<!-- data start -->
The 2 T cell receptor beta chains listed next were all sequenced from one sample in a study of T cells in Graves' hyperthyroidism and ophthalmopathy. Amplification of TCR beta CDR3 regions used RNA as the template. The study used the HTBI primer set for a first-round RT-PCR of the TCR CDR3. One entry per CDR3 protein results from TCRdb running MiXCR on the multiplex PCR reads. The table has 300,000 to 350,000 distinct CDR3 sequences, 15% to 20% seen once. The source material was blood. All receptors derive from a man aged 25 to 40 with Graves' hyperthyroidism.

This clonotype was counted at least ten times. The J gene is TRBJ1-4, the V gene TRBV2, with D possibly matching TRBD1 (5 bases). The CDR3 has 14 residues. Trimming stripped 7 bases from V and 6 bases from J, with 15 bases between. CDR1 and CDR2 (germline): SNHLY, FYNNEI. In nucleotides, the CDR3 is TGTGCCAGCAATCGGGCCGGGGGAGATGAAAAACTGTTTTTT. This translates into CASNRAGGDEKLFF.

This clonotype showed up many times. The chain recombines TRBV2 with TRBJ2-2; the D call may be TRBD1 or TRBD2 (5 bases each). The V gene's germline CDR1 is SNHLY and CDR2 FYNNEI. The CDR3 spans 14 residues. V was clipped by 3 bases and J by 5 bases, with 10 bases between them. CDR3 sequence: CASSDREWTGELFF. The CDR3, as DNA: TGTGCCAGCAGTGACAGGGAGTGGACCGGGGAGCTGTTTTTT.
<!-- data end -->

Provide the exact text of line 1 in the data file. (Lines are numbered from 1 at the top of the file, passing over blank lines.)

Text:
The 2 T cell receptor beta chains listed next were all sequenced from one sample in a study of T cells in Graves' hyperthyroidism and ophthalmopathy. Amplification of TCR beta CDR3 regions used RNA as the template. The study used the HTBI primer set for a first-round RT-PCR of the TCR CDR3. One entry per CDR3 protein results from TCRdb running MiXCR on the multiplex PCR reads. The table has 300,000 to 350,000 distinct CDR3 sequences, 15% to 20% seen once. The source material was blood. All receptors derive from a man aged 25 to 40 with Graves' hyperthyroidism.